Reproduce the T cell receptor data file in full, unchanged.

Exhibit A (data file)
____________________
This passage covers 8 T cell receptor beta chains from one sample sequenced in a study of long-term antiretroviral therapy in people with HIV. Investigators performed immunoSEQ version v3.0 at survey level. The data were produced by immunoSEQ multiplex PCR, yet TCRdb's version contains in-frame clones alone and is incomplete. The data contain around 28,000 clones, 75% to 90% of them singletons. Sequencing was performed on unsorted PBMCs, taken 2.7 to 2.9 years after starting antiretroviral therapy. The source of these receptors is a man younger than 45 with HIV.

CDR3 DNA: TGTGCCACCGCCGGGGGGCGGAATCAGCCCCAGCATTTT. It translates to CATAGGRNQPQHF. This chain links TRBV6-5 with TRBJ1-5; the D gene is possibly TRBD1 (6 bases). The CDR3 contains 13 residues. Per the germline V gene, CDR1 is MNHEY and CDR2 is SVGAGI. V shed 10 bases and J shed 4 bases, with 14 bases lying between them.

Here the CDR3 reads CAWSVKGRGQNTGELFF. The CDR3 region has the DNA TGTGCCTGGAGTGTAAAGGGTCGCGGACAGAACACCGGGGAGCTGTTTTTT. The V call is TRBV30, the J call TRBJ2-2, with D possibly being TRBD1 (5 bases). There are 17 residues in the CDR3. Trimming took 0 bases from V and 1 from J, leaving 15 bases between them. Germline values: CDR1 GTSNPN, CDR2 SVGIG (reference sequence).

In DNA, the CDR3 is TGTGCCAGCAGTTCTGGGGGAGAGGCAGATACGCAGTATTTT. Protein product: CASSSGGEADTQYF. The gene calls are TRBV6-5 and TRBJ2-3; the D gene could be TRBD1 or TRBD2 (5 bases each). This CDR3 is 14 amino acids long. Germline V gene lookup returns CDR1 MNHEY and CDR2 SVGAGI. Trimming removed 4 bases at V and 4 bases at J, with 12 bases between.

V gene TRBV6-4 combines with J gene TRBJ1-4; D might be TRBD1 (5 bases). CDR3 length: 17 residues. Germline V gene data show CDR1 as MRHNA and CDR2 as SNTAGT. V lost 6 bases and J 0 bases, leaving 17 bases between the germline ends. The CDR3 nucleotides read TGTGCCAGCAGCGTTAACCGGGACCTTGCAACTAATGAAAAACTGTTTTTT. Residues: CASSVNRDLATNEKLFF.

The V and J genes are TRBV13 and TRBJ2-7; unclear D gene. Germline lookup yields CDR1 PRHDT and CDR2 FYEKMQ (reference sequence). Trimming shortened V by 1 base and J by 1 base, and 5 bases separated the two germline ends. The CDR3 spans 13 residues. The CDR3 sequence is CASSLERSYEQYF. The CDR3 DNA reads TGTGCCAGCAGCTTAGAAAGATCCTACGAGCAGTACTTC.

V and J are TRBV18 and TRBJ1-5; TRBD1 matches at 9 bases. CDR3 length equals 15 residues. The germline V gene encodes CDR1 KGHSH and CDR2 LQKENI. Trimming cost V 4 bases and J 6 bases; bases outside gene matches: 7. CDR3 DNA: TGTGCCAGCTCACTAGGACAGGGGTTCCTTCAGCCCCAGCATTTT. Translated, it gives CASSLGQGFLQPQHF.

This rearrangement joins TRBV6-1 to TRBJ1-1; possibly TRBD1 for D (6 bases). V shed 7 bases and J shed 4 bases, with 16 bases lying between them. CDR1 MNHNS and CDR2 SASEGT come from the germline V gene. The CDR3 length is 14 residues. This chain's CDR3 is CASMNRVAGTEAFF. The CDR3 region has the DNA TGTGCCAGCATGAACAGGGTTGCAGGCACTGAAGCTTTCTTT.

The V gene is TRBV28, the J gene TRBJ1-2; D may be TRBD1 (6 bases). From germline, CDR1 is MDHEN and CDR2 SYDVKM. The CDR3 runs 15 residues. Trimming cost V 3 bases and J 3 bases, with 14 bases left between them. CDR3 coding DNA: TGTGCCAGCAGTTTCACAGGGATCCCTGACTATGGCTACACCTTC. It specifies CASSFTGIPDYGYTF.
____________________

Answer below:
This passage covers 8 T cell receptor beta chains from one sample sequenced in a study of long-term antiretroviral therapy in people with HIV. Investigators performed immunoSEQ version v3.0 at survey level. The data were produced by immunoSEQ multiplex PCR, yet TCRdb's version contains in-frame clones alone and is incomplete. The data contain around 28,000 clones, 75% to 90% of them singletons. Sequencing was performed on unsorted PBMCs, taken 2.7 to 2.9 years after starting antiretroviral therapy. The source of these receptors is a man younger than 45 with HIV.

CDR3 DNA: TGTGCCACCGCCGGGGGGCGGAATCAGCCCCAGCATTTT. It translates to CATAGGRNQPQHF. This chain links TRBV6-5 with TRBJ1-5; the D gene is possibly TRBD1 (6 bases). The CDR3 contains 13 residues. Per the germline V gene, CDR1 is MNHEY and CDR2 is SVGAGI. V shed 10 bases and J shed 4 bases, with 14 bases lying between them.

Here the CDR3 reads CAWSVKGRGQNTGELFF. The CDR3 region has the DNA TGTGCCTGGAGTGTAAAGGGTCGCGGACAGAACACCGGGGAGCTGTTTTTT. The V call is TRBV30, the J call TRBJ2-2, with D possibly being TRBD1 (5 bases). There are 17 residues in the CDR3. Trimming took 0 bases from V and 1 from J, leaving 15 bases between them. Germline values: CDR1 GTSNPN, CDR2 SVGIG (reference sequence).

In DNA, the CDR3 is TGTGCCAGCAGTTCTGGGGGAGAGGCAGATACGCAGTATTTT. Protein product: CASSSGGEADTQYF. The gene calls are TRBV6-5 and TRBJ2-3; the D gene could be TRBD1 or TRBD2 (5 bases each). This CDR3 is 14 amino acids long. Germline V gene lookup returns CDR1 MNHEY and CDR2 SVGAGI. Trimming removed 4 bases at V and 4 bases at J, with 12 bases between.

V gene TRBV6-4 combines with J gene TRBJ1-4; D might be TRBD1 (5 bases). CDR3 length: 17 residues. Germline V gene data show CDR1 as MRHNA and CDR2 as SNTAGT. V lost 6 bases and J 0 bases, leaving 17 bases between the germline ends. The CDR3 nucleotides read TGTGCCAGCAGCGTTAACCGGGACCTTGCAACTAATGAAAAACTGTTTTTT. Residues: CASSVNRDLATNEKLFF.

The V and J genes are TRBV13 and TRBJ2-7; unclear D gene. Germline lookup yields CDR1 PRHDT and CDR2 FYEKMQ (reference sequence). Trimming shortened V by 1 base and J by 1 base, and 5 bases separated the two germline ends. The CDR3 spans 13 residues. The CDR3 sequence is CASSLERSYEQYF. The CDR3 DNA reads TGTGCCAGCAGCTTAGAAAGATCCTACGAGCAGTACTTC.

V and J are TRBV18 and TRBJ1-5; TRBD1 matches at 9 bases. CDR3 length equals 15 residues. The germline V gene encodes CDR1 KGHSH and CDR2 LQKENI. Trimming cost V 4 bases and J 6 bases; bases outside gene matches: 7. CDR3 DNA: TGTGCCAGCTCACTAGGACAGGGGTTCCTTCAGCCCCAGCATTTT. Translated, it gives CASSLGQGFLQPQHF.

This rearrangement joins TRBV6-1 to TRBJ1-1; possibly TRBD1 for D (6 bases). V shed 7 bases and J shed 4 bases, with 16 bases lying between them. CDR1 MNHNS and CDR2 SASEGT come from the germline V gene. The CDR3 length is 14 residues. This chain's CDR3 is CASMNRVAGTEAFF. The CDR3 region has the DNA TGTGCCAGCATGAACAGGGTTGCAGGCACTGAAGCTTTCTTT.

The V gene is TRBV28, the J gene TRBJ1-2; D may be TRBD1 (6 bases). From germline, CDR1 is MDHEN and CDR2 SYDVKM. The CDR3 runs 15 residues. Trimming cost V 3 bases and J 3 bases, with 14 bases left between them. CDR3 coding DNA: TGTGCCAGCAGTTTCACAGGGATCCCTGACTATGGCTACACCTTC. It specifies CASSFTGIPDYGYTF.